Whistleblower Reality Winner is out of jail

Whistleblower Reality Winner is out of jail

Winner was sentenced to 5 years and 3 months for leaking confidential information about Russian interference in the US elections to the press

(photo: Shay Horse / NurPhoto via Getty Images) The whistleblower and former US intelligence contractor Reality Leigh Winner, jailed for disclosing confidential information, is released from prison and will serve the last months of her sentence in a reintegration facility. The announcement was made by her lawyer, Alison Griinter, who broke the news on Twitter.

Winner is now in custody at the San Antonio Residential reentry management office, the office that oversees reintegration programs in the community of incarcerated people. However, the woman cannot yet make statements or appear in public. Its final release date is scheduled for November 23, 2021.

“I am thrilled to announce that Reality Winner has been released from prison. She is still in custody in the residential reintegration process, but we are relieved and hopeful, ”Griinter tweeted. "Reality about her her family asked for privacy during the transition process as they work to heal the trauma of incarceration and rebuild the lost years. Her release is not a product of pardon or the compassionate release process, but rather of the time gained from exemplary behavior in detention. ”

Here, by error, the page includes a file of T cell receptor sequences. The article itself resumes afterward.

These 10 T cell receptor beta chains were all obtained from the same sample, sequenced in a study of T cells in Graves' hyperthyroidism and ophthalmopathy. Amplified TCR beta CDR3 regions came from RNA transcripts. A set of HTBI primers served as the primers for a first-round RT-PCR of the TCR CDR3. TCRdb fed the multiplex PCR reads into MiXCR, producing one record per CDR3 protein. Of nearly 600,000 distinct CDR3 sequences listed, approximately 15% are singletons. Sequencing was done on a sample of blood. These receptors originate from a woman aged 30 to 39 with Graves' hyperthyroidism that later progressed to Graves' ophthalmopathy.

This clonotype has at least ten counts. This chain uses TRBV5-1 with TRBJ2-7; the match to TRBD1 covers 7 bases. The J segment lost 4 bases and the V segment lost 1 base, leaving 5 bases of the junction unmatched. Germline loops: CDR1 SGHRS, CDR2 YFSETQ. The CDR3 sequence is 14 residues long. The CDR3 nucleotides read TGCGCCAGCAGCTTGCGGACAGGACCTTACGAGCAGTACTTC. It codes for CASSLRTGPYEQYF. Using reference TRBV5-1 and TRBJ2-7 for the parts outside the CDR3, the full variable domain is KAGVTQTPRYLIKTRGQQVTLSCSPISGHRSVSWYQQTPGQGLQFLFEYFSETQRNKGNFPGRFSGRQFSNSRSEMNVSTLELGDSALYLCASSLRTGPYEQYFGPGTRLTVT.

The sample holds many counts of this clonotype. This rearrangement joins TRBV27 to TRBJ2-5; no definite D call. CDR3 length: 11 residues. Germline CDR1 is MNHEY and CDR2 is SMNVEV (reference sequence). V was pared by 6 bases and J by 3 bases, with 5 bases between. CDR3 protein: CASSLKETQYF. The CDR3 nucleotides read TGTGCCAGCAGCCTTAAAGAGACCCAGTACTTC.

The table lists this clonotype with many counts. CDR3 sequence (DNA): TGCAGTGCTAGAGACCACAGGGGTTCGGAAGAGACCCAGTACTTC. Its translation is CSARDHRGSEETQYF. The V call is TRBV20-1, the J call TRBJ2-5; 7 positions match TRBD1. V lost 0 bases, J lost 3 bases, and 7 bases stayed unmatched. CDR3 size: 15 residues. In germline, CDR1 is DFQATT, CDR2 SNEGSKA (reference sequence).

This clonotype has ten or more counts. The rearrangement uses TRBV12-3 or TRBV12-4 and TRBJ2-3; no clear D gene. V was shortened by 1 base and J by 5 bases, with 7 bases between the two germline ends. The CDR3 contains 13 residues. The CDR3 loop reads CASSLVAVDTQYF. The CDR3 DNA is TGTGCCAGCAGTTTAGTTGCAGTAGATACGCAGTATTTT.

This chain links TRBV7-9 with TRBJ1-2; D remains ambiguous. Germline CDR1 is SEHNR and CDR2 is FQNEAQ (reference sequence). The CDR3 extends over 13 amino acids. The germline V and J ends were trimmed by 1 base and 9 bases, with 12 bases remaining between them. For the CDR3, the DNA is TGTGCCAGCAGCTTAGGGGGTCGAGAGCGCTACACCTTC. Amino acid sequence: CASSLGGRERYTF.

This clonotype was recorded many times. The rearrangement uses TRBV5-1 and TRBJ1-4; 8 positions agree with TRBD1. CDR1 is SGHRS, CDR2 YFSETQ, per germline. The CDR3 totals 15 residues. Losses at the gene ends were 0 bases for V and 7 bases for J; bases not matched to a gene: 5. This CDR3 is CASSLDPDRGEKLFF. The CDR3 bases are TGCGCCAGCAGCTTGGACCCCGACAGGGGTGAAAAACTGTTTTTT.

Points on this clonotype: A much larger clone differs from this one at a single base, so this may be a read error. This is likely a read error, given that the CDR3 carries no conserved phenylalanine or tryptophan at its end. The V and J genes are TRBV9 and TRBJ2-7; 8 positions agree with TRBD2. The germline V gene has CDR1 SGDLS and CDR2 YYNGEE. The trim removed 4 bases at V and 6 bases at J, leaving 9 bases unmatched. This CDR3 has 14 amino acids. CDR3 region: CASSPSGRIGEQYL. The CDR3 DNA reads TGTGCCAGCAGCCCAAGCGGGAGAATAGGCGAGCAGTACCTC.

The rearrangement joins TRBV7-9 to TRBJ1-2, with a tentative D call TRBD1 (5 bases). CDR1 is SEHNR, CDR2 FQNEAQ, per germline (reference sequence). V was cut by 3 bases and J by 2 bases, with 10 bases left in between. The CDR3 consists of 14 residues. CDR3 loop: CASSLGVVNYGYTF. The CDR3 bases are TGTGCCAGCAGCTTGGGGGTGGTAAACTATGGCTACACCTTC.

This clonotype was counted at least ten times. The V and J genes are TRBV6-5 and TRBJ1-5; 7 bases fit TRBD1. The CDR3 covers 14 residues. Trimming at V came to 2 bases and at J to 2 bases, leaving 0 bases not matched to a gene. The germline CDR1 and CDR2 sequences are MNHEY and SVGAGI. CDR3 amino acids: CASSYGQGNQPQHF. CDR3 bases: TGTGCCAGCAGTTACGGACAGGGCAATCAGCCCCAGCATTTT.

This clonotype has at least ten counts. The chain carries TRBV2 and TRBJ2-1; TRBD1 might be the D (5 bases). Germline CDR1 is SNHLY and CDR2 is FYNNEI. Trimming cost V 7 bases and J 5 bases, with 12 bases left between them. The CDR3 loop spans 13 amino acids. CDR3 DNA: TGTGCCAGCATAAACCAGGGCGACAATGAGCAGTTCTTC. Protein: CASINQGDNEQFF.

Winner, then 26, was sentenced to five years in 2018 and three months in prison for "removing confidential materials from a government facility and mailing them to a media outlet." Specifically, the woman was accused of providing The Intercept with confidential documents from the National Security Agency (NSA) on Russian interference in the 2016 US elections.

Winner's arrest dates back to June 3, 2017, two days before The Intercept published its article. The woman was charged under the Espionage Act, an American law created in 1918 that became Washington's weapon of choice for attacking whistleblowers and against which it is very difficult to defend oneself, unable to claim to have disclosed information in the public interest.

This law has been used several times, especially during the Obama administration, and led to the 35-year prison sentence of Chelsea Manning. Winner instead pleaded guilty in 2018 and pledged the sentence. She was the first whistleblower convicted during the Trump administration.

In an email to The Verge, Griinter wrote that Winner would continue to seek pardon. Meanwhile, a documentary on her case, United States vs. Reality Winner, was presented in spring at the South by Southwest Texas film festival.

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